Vitamin D and Your Eyes

Vitamin D infographicsThe Vitamin D Council, a nonprofit organization dedicated to providing reliable and evidence-based information about vitamin D, notes that researchers consider lack of sufficient vitamin D to be pandemic.

You’ve no doubt heard about many potential health benefits of vitamin D as well as negative effects that may occur with inadequate levels of this vitamin. Recent research has even revealed some interesting discoveries correlating vitamin D and eye health. Our BostonSight® PROSE patients with corneal surface disorders might be particularly interested in the anti-inflammatory properties of vitamin D and the research findings that it is involved in tear fluids and the corneal epithelial cells that help regulate tear film. Here’s a primer on vitamin D and a brief review of recent research on the influence of vitamin D on eye health.

Vitamin D is a fat-soluble nutrient that is necessary for human health. This vitamin is critical for bone health and also plays an important role in cell growth, neuromuscular function, the immune system, endothelial cells, and reduction of inflammation. The human body makes vitamin D by synthesizing the sun’s rays when the skin is exposed to the sun. In today’s modern lifestyle, typical amounts of sun exposure have decreased greatly which has resulted in large numbers of people with insufficient levels of vitamin D. This vitamin is difficult to obtain from diet alone as very few foods naturally contain vitamin D. In addition, more people take precautions to shield the sun’s rays for prevention of skin cancer, premature aging of the skin, and cataracts. Health conditions, medications, and even a person’s skin tone can impede adequate levels of vitamin D.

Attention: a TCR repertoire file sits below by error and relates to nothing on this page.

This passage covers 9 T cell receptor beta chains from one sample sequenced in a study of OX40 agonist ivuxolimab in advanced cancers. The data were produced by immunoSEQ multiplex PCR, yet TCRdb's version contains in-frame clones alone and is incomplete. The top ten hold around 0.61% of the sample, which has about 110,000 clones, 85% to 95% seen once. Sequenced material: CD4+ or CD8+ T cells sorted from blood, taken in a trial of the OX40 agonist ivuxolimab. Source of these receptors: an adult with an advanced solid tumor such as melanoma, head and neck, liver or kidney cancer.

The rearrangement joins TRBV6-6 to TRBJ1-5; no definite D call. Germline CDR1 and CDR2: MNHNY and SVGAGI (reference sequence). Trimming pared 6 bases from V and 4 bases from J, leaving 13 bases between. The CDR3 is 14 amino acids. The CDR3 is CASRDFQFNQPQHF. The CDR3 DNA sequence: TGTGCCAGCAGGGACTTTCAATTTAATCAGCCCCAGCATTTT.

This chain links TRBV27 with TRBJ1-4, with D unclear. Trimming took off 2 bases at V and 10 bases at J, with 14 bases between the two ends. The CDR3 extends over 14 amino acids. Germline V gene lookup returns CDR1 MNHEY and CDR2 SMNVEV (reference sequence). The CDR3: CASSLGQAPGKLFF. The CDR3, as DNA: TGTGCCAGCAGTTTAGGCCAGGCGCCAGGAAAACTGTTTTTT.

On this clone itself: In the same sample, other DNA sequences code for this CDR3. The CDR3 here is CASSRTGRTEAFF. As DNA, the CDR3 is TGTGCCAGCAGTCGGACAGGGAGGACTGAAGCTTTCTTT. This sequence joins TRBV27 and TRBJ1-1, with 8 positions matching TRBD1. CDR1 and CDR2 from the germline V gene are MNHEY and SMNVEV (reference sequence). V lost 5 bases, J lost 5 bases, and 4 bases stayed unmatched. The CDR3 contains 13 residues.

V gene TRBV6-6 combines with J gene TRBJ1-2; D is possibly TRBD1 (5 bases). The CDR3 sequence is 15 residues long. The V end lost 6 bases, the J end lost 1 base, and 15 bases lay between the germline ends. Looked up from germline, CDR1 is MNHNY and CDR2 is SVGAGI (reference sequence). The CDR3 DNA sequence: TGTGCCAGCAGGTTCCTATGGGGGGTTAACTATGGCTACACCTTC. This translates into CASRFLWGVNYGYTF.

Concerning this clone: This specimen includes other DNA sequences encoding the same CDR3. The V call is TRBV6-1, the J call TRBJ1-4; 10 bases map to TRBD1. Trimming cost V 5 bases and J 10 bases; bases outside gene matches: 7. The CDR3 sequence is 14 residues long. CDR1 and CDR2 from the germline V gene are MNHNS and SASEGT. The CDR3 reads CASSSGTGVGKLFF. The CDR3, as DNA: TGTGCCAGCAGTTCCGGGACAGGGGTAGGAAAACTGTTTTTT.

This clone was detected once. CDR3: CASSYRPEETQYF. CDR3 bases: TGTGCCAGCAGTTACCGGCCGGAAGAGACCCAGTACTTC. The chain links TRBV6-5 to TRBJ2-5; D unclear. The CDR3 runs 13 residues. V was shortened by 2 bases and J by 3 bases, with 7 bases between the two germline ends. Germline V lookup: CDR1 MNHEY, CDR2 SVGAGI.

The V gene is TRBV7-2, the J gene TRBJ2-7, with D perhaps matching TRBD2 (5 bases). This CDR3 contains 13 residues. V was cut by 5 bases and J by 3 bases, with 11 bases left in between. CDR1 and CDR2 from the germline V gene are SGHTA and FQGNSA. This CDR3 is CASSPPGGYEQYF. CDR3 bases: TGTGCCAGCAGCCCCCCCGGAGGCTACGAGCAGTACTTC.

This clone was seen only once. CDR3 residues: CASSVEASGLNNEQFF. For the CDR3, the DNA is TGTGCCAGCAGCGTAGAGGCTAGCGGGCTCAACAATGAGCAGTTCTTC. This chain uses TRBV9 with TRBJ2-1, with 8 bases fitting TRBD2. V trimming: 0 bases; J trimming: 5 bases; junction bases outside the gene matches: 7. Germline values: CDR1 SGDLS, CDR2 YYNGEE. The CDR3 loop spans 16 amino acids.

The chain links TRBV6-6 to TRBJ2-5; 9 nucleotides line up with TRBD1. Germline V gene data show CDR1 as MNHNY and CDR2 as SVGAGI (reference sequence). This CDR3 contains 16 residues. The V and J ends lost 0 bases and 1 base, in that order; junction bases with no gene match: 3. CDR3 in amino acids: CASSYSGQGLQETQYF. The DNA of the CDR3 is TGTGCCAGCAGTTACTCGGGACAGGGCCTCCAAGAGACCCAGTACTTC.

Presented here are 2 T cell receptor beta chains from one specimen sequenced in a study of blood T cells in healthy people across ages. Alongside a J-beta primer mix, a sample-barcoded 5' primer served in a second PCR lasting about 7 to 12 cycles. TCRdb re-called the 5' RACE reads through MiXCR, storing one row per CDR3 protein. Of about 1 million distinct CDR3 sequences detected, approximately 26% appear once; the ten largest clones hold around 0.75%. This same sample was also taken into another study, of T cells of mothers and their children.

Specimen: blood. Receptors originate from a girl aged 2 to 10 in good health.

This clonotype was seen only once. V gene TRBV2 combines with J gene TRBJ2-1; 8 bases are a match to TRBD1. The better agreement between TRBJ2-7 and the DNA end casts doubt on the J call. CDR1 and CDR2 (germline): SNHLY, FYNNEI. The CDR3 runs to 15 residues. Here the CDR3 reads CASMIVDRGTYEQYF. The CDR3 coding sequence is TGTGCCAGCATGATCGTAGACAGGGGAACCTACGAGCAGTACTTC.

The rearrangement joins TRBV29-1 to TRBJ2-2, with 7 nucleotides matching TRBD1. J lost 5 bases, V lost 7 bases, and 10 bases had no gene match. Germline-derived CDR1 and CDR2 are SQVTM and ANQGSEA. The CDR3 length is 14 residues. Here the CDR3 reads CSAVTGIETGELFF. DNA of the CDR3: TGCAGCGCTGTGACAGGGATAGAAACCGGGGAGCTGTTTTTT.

Fortified foods and supplements help people to obtain vitamin D through diets to compensate for limited sun exposures. The recommended daily allowance for adults is 600 IU (international units) with an upper limit of 4,000 IU per day. Fatty fish, such as salmon, tuna, and mackerel, are good sources of vitamin D. Beef liver, cheese, and egg yolks also provide small amounts. Foods commonly fortified with vitamin D include milk, cereals, orange juice, yogurt, soy beverages, and margarine. You’ll need to check product labels in order to identify which specific products have been fortified with vitamin D. Supplements are widely available as well in varied doses and forms (chewable, liquid, tablet). If you are interested in adding vitamin D to your diet, your health-care provider can assess your current level of vitamin D with a blood test and recommend appropriate supplementation.

Although scientific research is shedding new light on the specific role of vitamin D on human health and disease prevention, much remains to be discovered. Preliminary laboratory studies on vitamin D and the eye are showing some interesting implications and importance for this nutrient. Here are a few highlights from recent research:

Do you choose to supplement with Vitamin D? What has been your experience?